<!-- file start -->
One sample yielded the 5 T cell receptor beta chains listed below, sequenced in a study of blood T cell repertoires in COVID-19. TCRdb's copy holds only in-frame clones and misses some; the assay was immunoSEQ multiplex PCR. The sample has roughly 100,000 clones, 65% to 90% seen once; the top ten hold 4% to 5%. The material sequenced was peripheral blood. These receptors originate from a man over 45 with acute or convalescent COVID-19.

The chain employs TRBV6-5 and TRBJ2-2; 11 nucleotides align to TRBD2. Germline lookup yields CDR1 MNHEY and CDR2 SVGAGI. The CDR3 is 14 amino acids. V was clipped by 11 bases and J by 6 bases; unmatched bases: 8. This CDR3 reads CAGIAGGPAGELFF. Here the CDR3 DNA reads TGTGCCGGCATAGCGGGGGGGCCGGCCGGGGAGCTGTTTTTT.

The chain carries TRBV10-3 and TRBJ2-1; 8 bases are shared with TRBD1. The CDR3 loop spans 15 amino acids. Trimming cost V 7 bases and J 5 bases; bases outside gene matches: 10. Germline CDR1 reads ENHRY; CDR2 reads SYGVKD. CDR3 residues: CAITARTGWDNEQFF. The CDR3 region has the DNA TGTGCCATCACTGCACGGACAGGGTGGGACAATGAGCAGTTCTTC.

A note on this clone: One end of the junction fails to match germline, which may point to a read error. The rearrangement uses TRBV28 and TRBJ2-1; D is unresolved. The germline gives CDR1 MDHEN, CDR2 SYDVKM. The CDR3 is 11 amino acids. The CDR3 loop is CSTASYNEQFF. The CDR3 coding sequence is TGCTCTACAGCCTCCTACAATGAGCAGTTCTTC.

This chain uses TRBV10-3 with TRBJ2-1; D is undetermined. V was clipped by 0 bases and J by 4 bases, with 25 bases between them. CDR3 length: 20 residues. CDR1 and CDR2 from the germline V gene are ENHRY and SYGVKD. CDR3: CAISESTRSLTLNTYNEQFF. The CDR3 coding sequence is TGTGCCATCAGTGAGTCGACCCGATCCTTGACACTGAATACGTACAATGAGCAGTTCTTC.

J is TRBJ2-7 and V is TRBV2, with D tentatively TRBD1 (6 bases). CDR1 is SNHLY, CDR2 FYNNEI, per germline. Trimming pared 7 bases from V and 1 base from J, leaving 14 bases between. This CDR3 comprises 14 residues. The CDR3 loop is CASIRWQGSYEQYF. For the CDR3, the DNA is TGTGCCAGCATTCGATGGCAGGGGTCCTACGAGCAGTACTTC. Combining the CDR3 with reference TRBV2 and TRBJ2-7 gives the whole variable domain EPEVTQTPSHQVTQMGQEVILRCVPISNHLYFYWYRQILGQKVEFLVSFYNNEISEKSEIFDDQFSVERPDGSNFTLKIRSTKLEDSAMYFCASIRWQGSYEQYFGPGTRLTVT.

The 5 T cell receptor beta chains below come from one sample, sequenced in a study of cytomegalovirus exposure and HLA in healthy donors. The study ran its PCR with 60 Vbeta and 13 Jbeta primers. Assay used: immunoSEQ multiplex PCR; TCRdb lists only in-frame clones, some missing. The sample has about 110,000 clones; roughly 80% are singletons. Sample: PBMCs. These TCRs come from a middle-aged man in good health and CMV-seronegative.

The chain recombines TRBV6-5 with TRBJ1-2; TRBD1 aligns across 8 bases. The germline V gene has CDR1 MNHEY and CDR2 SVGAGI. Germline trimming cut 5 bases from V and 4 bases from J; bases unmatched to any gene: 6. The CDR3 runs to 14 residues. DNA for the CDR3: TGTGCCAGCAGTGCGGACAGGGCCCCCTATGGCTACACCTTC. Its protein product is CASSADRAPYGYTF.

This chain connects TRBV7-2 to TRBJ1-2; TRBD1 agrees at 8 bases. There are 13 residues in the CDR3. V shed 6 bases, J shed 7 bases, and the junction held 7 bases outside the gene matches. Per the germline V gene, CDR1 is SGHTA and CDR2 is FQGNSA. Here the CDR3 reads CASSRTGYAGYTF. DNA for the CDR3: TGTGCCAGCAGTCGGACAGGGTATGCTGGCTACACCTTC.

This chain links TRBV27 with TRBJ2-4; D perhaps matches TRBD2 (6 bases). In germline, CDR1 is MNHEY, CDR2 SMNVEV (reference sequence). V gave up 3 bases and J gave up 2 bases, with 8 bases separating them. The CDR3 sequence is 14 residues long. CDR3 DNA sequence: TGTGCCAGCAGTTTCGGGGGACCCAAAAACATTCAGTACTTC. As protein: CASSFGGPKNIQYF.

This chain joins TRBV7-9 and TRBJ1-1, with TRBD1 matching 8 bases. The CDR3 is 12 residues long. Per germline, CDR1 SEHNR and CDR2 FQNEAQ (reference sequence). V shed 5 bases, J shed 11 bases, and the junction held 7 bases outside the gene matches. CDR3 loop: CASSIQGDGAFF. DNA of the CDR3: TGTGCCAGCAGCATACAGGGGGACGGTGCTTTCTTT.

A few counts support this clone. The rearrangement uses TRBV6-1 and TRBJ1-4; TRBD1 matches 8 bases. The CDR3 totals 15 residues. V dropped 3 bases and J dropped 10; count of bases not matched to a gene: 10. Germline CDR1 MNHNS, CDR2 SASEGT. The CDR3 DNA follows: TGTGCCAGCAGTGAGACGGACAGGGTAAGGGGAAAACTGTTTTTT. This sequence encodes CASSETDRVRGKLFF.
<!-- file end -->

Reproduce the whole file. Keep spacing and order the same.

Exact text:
One sample yielded the 5 T cell receptor beta chains listed below, sequenced in a study of blood T cell repertoires in COVID-19. TCRdb's copy holds only in-frame clones and misses some; the assay was immunoSEQ multiplex PCR. The sample has roughly 100,000 clones, 65% to 90% seen once; the top ten hold 4% to 5%. The material sequenced was peripheral blood. These receptors originate from a man over 45 with acute or convalescent COVID-19.

The chain employs TRBV6-5 and TRBJ2-2; 11 nucleotides align to TRBD2. Germline lookup yields CDR1 MNHEY and CDR2 SVGAGI. The CDR3 is 14 amino acids. V was clipped by 11 bases and J by 6 bases; unmatched bases: 8. This CDR3 reads CAGIAGGPAGELFF. Here the CDR3 DNA reads TGTGCCGGCATAGCGGGGGGGCCGGCCGGGGAGCTGTTTTTT.

The chain carries TRBV10-3 and TRBJ2-1; 8 bases are shared with TRBD1. The CDR3 loop spans 15 amino acids. Trimming cost V 7 bases and J 5 bases; bases outside gene matches: 10. Germline CDR1 reads ENHRY; CDR2 reads SYGVKD. CDR3 residues: CAITARTGWDNEQFF. The CDR3 region has the DNA TGTGCCATCACTGCACGGACAGGGTGGGACAATGAGCAGTTCTTC.

A note on this clone: One end of the junction fails to match germline, which may point to a read error. The rearrangement uses TRBV28 and TRBJ2-1; D is unresolved. The germline gives CDR1 MDHEN, CDR2 SYDVKM. The CDR3 is 11 amino acids. The CDR3 loop is CSTASYNEQFF. The CDR3 coding sequence is TGCTCTACAGCCTCCTACAATGAGCAGTTCTTC.

This chain uses TRBV10-3 with TRBJ2-1; D is undetermined. V was clipped by 0 bases and J by 4 bases, with 25 bases between them. CDR3 length: 20 residues. CDR1 and CDR2 from the germline V gene are ENHRY and SYGVKD. CDR3: CAISESTRSLTLNTYNEQFF. The CDR3 coding sequence is TGTGCCATCAGTGAGTCGACCCGATCCTTGACACTGAATACGTACAATGAGCAGTTCTTC.

J is TRBJ2-7 and V is TRBV2, with D tentatively TRBD1 (6 bases). CDR1 is SNHLY, CDR2 FYNNEI, per germline. Trimming pared 7 bases from V and 1 base from J, leaving 14 bases between. This CDR3 comprises 14 residues. The CDR3 loop is CASIRWQGSYEQYF. For the CDR3, the DNA is TGTGCCAGCATTCGATGGCAGGGGTCCTACGAGCAGTACTTC. Combining the CDR3 with reference TRBV2 and TRBJ2-7 gives the whole variable domain EPEVTQTPSHQVTQMGQEVILRCVPISNHLYFYWYRQILGQKVEFLVSFYNNEISEKSEIFDDQFSVERPDGSNFTLKIRSTKLEDSAMYFCASIRWQGSYEQYFGPGTRLTVT.

The 5 T cell receptor beta chains below come from one sample, sequenced in a study of cytomegalovirus exposure and HLA in healthy donors. The study ran its PCR with 60 Vbeta and 13 Jbeta primers. Assay used: immunoSEQ multiplex PCR; TCRdb lists only in-frame clones, some missing. The sample has about 110,000 clones; roughly 80% are singletons. Sample: PBMCs. These TCRs come from a middle-aged man in good health and CMV-seronegative.

The chain recombines TRBV6-5 with TRBJ1-2; TRBD1 aligns across 8 bases. The germline V gene has CDR1 MNHEY and CDR2 SVGAGI. Germline trimming cut 5 bases from V and 4 bases from J; bases unmatched to any gene: 6. The CDR3 runs to 14 residues. DNA for the CDR3: TGTGCCAGCAGTGCGGACAGGGCCCCCTATGGCTACACCTTC. Its protein product is CASSADRAPYGYTF.

This chain connects TRBV7-2 to TRBJ1-2; TRBD1 agrees at 8 bases. There are 13 residues in the CDR3. V shed 6 bases, J shed 7 bases, and the junction held 7 bases outside the gene matches. Per the germline V gene, CDR1 is SGHTA and CDR2 is FQGNSA. Here the CDR3 reads CASSRTGYAGYTF. DNA for the CDR3: TGTGCCAGCAGTCGGACAGGGTATGCTGGCTACACCTTC.

This chain links TRBV27 with TRBJ2-4; D perhaps matches TRBD2 (6 bases). In germline, CDR1 is MNHEY, CDR2 SMNVEV (reference sequence). V gave up 3 bases and J gave up 2 bases, with 8 bases separating them. The CDR3 sequence is 14 residues long. CDR3 DNA sequence: TGTGCCAGCAGTTTCGGGGGACCCAAAAACATTCAGTACTTC. As protein: CASSFGGPKNIQYF.

This chain joins TRBV7-9 and TRBJ1-1, with TRBD1 matching 8 bases. The CDR3 is 12 residues long. Per germline, CDR1 SEHNR and CDR2 FQNEAQ (reference sequence). V shed 5 bases, J shed 11 bases, and the junction held 7 bases outside the gene matches. CDR3 loop: CASSIQGDGAFF. DNA of the CDR3: TGTGCCAGCAGCATACAGGGGGACGGTGCTTTCTTT.

A few counts support this clone. The rearrangement uses TRBV6-1 and TRBJ1-4; TRBD1 matches 8 bases. The CDR3 totals 15 residues. V dropped 3 bases and J dropped 10; count of bases not matched to a gene: 10. Germline CDR1 MNHNS, CDR2 SASEGT. The CDR3 DNA follows: TGTGCCAGCAGTGAGACGGACAGGGTAAGGGGAAAACTGTTTTTT. This sequence encodes CASSETDRVRGKLFF.